This video helps you identify the ways in which our actions are determined by the outcome we want, which is usually to be liked. Biased behavior can’t always be banished, but it can be identified and minimized.
- Was high school fun for you? For most people, it was a time of desperately trying to fit in. And if you were considered part of the in crowd, you spent most of your time trying to stay there. You may have found yourself agreeing with things your friends said or did because you thought everyone else did too, and you didn't want to stick out. While in hindsight, this can seem like deliberate behavior, and not something outside of our control, in the moment, the behavior is instinctual, and that's what makes it unconscious bias.
There is a genuine leap that is made by our brain which is caused by our desire for self-preservation. This type of judgment can lead us to make grave mistakes. The bandwagon effect, or group think, occurs when individuals try too hard to fit into a group, by agreeing with the majority, or by stifling opinions that may differ from the group. It doesn't even have to occur in large groups. It happens in smaller groups, too, between co-workers, and even among family members. In the 1950s, in a series of psychological experiments, researchers found that people were willing to go as far as giving a wrong answer in order to conform to the rest of the group.
Well, what does this mean for organizations like yours? It means that people are willing to go along to get along. Creativity and independent thought can fly right out the window, and you end up with a pool of people who may have all agreed with an idea, even though those in the room knew that idea was terrible. Ever launched a product that everyone somehow knew was doomed to fail, yet, no one said anything? I know I've been part of that. I worked for a video game company where we launched a title that everyone said would be terrible.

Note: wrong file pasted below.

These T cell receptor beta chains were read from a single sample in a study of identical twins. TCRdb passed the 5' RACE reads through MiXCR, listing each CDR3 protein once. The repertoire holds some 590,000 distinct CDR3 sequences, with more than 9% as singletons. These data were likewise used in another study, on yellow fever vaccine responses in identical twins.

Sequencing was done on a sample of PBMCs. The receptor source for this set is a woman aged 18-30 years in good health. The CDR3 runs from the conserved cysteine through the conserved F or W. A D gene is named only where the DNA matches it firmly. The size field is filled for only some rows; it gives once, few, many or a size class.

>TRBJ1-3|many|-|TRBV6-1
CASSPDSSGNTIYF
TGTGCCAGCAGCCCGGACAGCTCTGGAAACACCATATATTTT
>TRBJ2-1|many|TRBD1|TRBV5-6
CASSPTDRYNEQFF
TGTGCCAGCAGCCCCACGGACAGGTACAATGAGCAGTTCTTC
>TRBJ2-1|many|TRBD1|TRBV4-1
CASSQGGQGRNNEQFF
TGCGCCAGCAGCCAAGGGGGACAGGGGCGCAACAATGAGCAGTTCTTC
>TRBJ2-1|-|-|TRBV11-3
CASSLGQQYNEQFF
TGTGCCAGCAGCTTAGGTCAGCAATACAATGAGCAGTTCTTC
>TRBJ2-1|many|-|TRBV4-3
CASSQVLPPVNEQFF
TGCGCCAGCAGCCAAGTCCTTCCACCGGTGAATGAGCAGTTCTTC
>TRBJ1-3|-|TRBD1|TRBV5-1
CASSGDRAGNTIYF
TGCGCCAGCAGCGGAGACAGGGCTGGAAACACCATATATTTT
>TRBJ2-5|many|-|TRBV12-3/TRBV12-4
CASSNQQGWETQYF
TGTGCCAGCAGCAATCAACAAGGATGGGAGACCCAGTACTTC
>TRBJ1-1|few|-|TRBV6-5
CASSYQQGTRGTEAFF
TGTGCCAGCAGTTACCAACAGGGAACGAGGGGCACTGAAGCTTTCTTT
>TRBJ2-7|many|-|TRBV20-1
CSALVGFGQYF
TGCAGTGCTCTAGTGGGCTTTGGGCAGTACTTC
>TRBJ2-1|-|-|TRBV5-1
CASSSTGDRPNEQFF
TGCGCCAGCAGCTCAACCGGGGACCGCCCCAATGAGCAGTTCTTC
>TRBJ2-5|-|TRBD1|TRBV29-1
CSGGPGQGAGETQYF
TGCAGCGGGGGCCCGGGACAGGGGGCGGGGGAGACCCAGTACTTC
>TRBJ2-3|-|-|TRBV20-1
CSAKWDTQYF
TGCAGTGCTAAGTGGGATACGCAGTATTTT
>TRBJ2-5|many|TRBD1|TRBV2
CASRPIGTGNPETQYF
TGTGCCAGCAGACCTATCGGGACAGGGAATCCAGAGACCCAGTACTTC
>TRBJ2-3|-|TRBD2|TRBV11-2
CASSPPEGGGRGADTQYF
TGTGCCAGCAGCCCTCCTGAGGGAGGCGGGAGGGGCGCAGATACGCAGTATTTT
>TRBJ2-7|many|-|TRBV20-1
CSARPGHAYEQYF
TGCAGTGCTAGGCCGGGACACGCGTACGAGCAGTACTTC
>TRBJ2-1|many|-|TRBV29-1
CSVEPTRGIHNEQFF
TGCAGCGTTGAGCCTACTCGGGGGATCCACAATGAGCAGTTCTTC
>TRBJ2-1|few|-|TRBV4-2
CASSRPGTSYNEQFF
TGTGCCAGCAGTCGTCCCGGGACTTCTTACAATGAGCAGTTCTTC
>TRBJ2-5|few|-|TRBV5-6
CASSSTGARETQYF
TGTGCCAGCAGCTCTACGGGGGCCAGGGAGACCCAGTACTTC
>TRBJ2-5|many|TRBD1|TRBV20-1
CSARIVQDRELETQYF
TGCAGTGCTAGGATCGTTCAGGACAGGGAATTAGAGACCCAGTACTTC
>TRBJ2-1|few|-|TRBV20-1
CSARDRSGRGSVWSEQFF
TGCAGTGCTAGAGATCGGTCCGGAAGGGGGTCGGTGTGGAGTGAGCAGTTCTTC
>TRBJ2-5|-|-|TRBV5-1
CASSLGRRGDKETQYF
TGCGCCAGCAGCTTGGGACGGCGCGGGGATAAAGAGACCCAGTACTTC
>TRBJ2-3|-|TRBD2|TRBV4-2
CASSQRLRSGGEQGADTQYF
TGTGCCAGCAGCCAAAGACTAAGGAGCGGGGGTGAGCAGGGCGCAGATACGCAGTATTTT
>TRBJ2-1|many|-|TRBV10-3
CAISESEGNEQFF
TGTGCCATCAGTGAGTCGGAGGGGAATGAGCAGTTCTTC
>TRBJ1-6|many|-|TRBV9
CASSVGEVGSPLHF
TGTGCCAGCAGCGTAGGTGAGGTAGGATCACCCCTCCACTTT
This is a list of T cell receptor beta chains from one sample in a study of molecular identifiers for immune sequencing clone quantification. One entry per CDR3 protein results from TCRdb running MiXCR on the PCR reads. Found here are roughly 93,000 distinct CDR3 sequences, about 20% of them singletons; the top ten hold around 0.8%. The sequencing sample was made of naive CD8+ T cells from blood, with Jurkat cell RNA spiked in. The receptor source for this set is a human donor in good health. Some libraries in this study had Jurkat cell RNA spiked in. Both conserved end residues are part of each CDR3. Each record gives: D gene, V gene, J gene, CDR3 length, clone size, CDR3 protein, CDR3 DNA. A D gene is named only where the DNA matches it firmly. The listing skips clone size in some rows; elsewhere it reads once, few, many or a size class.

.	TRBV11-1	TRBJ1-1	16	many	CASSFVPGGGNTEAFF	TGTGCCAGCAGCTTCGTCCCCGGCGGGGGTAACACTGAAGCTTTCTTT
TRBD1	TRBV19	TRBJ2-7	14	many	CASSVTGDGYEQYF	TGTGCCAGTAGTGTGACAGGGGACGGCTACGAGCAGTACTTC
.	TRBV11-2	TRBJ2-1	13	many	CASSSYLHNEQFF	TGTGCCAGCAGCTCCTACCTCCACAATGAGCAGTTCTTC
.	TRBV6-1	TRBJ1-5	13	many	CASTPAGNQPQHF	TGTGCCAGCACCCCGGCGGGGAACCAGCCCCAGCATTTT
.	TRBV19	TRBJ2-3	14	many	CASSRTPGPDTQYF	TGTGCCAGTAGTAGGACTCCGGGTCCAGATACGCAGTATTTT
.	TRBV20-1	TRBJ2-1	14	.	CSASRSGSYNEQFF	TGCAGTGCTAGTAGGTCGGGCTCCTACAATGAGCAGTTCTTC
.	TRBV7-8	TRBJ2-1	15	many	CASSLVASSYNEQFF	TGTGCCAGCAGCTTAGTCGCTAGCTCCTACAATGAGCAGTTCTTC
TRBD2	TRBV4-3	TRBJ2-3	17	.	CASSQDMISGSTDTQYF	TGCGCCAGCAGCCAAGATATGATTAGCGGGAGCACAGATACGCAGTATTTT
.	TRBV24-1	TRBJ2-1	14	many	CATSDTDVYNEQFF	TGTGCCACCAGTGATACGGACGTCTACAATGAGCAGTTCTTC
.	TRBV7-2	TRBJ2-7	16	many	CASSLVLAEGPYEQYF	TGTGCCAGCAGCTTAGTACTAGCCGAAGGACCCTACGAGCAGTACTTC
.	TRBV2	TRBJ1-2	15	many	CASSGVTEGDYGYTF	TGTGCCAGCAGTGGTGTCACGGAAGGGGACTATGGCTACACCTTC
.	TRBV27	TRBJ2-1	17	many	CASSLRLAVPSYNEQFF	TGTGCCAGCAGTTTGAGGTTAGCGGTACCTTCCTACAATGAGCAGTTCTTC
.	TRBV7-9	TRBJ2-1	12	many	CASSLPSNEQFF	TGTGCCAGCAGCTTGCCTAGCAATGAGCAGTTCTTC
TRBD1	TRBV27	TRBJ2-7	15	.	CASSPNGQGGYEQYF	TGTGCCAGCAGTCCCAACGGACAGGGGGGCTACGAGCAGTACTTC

We would discuss in hushed whispers the futility of the project, and the waste of marketing dollars. Yet, we continued to march forward. The title was eventually release, and it was the colossal failure we all knew it would be. But had someone said something before the project really picked up steam, the company could have saved a lot of money in embarrassment. There were decades worth of research on this behavior. And if you want to positively change the way you make decisions, try one or more of these steps.
First take on the role of Devil's Advocate, and let everyone know this is the role you'll be serving in. Next hear the person with the most authority in the room avoid stating your preferences and/or expectations first. Then reserve a sizable block of time to critically evaluate the options that have been discussed. Finally, invite an impartial third-party to attend the meeting and challenge the opinions of the group. You may not be able to implement each step for every meeting, and you may not want to.
However, adding these tips to your toolkit will help you make rational, unbiased decisions.
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- What's unconscious bias and why does it matter?
- The impact of bias
- Identifying unconscious bias
- Affinity bias
- Halo bias
- Perception bias
- Confirmation bias